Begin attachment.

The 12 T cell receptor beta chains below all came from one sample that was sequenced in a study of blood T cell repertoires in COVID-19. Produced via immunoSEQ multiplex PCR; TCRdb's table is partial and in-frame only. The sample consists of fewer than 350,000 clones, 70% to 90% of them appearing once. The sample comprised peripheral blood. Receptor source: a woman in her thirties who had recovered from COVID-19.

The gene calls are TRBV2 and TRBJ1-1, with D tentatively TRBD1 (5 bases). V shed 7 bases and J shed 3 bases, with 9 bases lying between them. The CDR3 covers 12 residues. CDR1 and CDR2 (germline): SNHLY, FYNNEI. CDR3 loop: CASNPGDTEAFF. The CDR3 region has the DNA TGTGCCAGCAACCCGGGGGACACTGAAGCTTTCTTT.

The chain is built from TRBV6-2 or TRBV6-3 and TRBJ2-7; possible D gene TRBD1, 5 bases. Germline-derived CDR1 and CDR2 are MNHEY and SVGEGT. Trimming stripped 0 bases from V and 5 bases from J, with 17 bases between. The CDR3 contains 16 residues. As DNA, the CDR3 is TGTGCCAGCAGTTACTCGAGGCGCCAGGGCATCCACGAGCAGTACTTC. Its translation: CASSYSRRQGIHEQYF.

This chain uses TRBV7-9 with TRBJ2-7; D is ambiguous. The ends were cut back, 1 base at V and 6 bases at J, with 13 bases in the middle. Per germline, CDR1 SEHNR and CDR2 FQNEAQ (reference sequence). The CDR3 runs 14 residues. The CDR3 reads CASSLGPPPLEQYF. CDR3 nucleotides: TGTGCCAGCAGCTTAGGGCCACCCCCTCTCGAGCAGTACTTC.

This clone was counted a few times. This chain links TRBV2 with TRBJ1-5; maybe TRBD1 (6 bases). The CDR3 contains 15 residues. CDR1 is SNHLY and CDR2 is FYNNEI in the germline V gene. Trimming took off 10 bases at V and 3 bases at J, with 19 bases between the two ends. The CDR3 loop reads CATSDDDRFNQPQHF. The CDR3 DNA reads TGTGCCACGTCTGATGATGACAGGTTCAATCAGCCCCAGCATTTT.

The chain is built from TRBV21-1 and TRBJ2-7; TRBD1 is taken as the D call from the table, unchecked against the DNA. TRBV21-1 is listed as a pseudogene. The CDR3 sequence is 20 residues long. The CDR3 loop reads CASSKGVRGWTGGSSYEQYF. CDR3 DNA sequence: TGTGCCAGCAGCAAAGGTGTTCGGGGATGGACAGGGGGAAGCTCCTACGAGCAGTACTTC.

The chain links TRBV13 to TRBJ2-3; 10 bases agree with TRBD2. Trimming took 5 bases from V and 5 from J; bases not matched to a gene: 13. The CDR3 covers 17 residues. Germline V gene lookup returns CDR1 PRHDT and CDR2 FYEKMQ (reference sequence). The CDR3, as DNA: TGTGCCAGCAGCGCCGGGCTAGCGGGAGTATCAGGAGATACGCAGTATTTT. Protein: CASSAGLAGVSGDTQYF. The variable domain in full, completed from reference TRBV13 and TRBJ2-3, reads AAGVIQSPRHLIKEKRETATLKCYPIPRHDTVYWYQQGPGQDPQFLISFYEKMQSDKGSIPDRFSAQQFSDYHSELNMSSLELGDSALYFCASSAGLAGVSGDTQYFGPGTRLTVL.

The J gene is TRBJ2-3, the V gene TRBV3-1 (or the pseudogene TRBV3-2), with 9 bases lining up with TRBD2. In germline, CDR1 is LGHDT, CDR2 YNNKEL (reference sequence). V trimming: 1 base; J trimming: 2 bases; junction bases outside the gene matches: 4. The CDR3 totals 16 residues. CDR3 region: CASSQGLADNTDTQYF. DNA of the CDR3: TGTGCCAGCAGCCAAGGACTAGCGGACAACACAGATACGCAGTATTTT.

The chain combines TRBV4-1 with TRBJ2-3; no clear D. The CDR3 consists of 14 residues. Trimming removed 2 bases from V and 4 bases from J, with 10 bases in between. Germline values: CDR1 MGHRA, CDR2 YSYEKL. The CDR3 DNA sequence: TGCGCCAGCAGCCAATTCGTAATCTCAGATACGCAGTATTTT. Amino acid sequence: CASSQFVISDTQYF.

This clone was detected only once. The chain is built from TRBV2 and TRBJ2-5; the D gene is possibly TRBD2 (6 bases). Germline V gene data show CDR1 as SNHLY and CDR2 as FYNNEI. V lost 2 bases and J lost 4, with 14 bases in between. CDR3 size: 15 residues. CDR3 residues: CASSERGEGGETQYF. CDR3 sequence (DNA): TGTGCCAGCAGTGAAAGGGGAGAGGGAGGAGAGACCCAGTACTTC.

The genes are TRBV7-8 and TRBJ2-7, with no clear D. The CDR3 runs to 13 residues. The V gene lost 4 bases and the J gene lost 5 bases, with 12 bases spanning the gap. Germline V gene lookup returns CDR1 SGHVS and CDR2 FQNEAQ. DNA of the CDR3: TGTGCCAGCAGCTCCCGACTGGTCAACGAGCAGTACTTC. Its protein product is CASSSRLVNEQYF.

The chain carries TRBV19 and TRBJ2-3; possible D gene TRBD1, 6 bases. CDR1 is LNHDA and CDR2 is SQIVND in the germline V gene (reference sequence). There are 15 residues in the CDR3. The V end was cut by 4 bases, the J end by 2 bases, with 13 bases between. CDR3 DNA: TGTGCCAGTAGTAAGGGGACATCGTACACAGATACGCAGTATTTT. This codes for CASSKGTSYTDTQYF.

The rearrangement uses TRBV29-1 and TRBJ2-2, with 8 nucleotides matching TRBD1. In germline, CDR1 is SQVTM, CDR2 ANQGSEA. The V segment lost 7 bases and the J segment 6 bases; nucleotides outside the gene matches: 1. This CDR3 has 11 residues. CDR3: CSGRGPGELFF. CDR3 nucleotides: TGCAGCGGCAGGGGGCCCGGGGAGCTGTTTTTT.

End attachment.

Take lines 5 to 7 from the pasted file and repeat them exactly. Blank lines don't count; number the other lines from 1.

This clone was counted a few times. This chain links TRBV2 with TRBJ1-5; maybe TRBD1 (6 bases). The CDR3 contains 15 residues. CDR1 is SNHLY and CDR2 is FYNNEI in the germline V gene. Trimming took off 10 bases at V and 3 bases at J, with 19 bases between the two ends. The CDR3 loop reads CATSDDDRFNQPQHF. The CDR3 DNA reads TGTGCCACGTCTGATGATGACAGGTTCAATCAGCCCCAGCATTTT.

The chain is built from TRBV21-1 and TRBJ2-7; TRBD1 is taken as the D call from the table, unchecked against the DNA. TRBV21-1 is listed as a pseudogene. The CDR3 sequence is 20 residues long. The CDR3 loop reads CASSKGVRGWTGGSSYEQYF. CDR3 DNA sequence: TGTGCCAGCAGCAAAGGTGTTCGGGGATGGACAGGGGGAAGCTCCTACGAGCAGTACTTC.

The chain links TRBV13 to TRBJ2-3; 10 bases agree with TRBD2. Trimming took 5 bases from V and 5 from J; bases not matched to a gene: 13. The CDR3 covers 17 residues. Germline V gene lookup returns CDR1 PRHDT and CDR2 FYEKMQ (reference sequence). The CDR3, as DNA: TGTGCCAGCAGCGCCGGGCTAGCGGGAGTATCAGGAGATACGCAGTATTTT. Protein: CASSAGLAGVSGDTQYF. The variable domain in full, completed from reference TRBV13 and TRBJ2-3, reads AAGVIQSPRHLIKEKRETATLKCYPIPRHDTVYWYQQGPGQDPQFLISFYEKMQSDKGSIPDRFSAQQFSDYHSELNMSSLELGDSALYFCASSAGLAGVSGDTQYFGPGTRLTVL.